Cell competition in tumor evolution and heterogeneity: Merging past and present

Christopher J Pelham, Masaki Nagane, Esha Madan
Seminars in Cancer Biology 2019 July 16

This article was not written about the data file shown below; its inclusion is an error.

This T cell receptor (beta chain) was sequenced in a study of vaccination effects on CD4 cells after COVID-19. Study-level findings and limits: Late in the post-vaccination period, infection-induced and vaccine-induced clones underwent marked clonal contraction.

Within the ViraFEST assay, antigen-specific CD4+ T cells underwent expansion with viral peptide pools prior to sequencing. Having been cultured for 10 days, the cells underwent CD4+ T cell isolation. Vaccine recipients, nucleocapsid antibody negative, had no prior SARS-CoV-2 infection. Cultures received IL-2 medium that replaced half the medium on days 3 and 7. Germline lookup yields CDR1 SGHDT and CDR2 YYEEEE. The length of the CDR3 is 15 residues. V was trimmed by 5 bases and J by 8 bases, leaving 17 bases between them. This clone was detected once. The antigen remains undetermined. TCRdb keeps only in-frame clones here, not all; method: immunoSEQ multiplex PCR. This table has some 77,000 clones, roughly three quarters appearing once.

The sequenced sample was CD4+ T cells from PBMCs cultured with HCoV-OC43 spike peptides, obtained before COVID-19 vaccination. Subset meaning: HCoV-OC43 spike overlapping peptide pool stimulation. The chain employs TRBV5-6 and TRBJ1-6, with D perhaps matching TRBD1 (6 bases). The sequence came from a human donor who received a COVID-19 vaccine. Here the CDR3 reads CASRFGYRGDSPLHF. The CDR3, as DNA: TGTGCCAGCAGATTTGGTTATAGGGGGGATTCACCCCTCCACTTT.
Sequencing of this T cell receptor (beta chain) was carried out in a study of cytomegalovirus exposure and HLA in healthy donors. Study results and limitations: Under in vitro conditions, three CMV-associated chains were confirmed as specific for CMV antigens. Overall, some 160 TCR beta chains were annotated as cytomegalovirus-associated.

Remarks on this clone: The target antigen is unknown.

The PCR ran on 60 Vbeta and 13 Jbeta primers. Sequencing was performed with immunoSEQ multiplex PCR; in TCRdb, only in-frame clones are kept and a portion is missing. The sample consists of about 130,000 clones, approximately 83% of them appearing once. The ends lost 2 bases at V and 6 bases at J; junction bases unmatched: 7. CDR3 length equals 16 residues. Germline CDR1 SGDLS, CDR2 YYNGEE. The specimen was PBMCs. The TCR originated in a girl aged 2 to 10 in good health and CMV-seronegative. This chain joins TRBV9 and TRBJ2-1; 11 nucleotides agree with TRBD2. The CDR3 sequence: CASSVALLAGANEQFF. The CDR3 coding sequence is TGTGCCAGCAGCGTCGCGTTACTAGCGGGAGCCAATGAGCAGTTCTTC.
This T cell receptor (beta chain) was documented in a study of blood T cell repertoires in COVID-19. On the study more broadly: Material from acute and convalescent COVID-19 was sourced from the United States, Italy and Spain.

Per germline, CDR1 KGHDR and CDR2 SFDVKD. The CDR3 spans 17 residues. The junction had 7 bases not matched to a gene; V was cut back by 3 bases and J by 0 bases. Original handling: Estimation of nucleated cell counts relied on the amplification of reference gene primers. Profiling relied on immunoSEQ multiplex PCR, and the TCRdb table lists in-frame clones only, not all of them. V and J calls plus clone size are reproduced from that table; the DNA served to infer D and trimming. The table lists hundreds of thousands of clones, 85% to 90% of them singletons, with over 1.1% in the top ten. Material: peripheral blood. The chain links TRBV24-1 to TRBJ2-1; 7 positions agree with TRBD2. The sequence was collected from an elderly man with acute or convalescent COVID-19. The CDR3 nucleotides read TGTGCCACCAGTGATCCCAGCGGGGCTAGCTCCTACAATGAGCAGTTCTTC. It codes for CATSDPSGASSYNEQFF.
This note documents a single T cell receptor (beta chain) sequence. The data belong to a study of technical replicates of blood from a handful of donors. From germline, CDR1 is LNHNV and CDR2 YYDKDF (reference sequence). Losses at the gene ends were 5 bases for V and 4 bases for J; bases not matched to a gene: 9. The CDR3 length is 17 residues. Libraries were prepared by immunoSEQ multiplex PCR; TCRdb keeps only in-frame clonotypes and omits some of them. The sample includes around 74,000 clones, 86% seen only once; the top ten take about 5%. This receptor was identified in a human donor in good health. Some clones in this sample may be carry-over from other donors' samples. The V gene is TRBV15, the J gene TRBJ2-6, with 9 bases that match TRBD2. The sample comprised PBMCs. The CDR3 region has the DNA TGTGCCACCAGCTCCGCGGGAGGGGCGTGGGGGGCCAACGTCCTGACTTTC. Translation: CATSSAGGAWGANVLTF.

In many cases, cancers are difficult to eliminate because they develop resistance to a primary chemotherapy or targeted therapy. Tumors grow into diverse cell subpopulations, increasing the ability to resist elimination. The phenomenon of 'cell competition' describes our body's natural surveillance system to optimize tissue fitness by forcing viable but aberrant cells to undergo cell death. Cell competition is not simply comparison of cell division potential. Competition factors signal for 'loser' cell elimination and 'winner' cell dominance. New evidence demonstrates it is possible to restrict cancer growth by strengthening the cell fitness of surrounding healthy tissue via anti-apoptotic pathways. Hence, cell competition provides strong conceptual explanation for oncogenesis, tumor growth and suppression. Tumor heterogeneity is a hallmark of many cancers and establishes gradients in which competitive interactions are able to occur among tumor cell subpopulations as well as neighboring stromal tissue. Here we review cellular/molecular competition pathways in the context of tumor evolution, heterogeneity and response to interventions. We propose strategies to exploit these mediators and design novel broad-spectrum therapeutic approaches that eliminate cancer and enhance fitness of neighboring tissue to improve patient outcomes.

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